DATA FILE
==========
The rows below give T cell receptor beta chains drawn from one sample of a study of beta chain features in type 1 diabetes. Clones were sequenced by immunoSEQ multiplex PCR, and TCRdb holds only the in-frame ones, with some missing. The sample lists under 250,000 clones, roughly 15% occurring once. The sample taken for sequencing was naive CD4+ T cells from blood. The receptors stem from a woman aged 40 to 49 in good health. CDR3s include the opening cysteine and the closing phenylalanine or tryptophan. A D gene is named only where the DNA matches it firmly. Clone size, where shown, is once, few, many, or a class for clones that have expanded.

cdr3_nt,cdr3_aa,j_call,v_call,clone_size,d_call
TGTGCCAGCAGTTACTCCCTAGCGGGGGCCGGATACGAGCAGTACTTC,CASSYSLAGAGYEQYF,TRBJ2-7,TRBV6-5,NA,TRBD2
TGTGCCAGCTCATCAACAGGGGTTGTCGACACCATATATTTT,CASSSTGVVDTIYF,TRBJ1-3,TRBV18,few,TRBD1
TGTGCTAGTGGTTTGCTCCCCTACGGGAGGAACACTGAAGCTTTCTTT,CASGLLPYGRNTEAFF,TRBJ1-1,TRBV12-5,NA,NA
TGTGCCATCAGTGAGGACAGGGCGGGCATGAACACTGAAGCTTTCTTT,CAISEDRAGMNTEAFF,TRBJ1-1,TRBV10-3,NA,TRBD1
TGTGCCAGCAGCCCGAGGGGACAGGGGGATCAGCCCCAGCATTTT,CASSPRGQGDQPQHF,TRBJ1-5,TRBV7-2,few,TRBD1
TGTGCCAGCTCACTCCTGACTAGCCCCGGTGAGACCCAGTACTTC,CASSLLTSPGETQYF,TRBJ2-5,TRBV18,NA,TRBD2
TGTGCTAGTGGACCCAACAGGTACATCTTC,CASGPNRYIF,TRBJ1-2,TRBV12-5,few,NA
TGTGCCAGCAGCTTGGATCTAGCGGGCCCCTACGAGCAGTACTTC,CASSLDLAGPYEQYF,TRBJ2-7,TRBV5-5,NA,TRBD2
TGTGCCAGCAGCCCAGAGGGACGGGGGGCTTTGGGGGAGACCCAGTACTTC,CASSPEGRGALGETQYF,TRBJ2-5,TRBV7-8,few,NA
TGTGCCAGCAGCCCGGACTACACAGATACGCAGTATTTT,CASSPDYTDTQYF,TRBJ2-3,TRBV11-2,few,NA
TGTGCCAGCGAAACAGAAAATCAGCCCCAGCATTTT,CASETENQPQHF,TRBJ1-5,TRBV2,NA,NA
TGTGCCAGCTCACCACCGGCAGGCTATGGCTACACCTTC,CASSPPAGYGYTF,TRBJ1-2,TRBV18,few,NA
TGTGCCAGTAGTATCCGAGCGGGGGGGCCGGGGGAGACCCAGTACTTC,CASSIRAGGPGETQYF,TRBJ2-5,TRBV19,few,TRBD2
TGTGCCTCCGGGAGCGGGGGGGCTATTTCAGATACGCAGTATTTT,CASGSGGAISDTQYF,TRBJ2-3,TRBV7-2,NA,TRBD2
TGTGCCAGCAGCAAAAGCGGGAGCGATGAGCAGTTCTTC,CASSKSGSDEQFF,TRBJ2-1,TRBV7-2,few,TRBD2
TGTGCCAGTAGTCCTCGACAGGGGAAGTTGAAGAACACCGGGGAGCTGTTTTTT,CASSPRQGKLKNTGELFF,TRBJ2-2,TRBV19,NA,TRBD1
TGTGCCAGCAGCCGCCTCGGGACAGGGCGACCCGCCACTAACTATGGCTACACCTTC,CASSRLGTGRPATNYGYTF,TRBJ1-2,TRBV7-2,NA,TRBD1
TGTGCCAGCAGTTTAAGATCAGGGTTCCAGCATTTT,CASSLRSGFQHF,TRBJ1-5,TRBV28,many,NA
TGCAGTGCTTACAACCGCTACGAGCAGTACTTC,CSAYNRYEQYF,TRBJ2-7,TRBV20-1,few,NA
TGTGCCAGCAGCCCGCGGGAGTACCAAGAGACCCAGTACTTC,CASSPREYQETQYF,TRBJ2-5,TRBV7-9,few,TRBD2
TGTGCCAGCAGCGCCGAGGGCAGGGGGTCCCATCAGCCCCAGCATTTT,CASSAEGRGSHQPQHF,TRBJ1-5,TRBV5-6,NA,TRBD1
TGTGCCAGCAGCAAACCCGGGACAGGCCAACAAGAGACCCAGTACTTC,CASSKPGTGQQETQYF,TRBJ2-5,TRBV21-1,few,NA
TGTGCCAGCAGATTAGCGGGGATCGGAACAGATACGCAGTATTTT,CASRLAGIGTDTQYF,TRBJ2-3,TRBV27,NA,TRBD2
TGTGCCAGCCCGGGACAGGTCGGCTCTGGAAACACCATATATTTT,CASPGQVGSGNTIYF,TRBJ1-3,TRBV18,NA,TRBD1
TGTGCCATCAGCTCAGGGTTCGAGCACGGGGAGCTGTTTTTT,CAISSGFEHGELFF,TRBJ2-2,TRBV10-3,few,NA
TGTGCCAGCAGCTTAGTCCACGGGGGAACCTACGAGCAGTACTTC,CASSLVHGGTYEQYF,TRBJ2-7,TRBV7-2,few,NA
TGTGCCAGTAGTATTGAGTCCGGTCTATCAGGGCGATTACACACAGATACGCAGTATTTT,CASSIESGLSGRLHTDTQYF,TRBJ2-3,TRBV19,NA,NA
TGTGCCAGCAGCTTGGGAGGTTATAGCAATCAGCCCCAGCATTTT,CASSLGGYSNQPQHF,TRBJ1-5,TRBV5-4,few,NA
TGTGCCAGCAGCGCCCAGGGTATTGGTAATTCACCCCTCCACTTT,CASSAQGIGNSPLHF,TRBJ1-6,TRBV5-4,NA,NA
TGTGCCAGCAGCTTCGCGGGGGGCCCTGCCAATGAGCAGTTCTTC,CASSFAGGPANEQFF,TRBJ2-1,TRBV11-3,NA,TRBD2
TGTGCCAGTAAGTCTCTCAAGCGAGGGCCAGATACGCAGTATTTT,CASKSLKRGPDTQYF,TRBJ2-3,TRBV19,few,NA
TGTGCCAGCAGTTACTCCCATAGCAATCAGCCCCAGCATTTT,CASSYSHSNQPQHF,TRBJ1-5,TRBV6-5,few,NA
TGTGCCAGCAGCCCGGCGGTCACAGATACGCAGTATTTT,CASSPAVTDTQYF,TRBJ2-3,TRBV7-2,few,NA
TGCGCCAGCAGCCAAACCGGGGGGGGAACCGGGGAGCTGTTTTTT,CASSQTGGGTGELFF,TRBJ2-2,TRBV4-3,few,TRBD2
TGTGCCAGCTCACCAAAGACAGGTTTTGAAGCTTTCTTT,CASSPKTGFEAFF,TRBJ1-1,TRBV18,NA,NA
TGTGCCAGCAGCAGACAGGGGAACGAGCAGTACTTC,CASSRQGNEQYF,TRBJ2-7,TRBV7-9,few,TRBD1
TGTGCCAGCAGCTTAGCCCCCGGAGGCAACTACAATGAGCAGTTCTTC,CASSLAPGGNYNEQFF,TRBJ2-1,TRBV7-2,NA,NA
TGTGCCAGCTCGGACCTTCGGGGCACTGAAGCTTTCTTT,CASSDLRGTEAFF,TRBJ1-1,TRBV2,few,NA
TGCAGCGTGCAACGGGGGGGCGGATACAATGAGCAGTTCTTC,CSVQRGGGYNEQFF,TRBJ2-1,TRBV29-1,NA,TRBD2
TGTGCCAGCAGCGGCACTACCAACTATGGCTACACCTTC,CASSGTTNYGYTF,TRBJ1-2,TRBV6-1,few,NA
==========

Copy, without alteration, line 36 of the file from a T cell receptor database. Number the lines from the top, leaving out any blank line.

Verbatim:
TGCGCCAGCAGCCAAACCGGGGGGGGAACCGGGGAGCTGTTTTTT,CASSQTGGGTGELFF,TRBJ2-2,TRBV4-3,few,TRBD2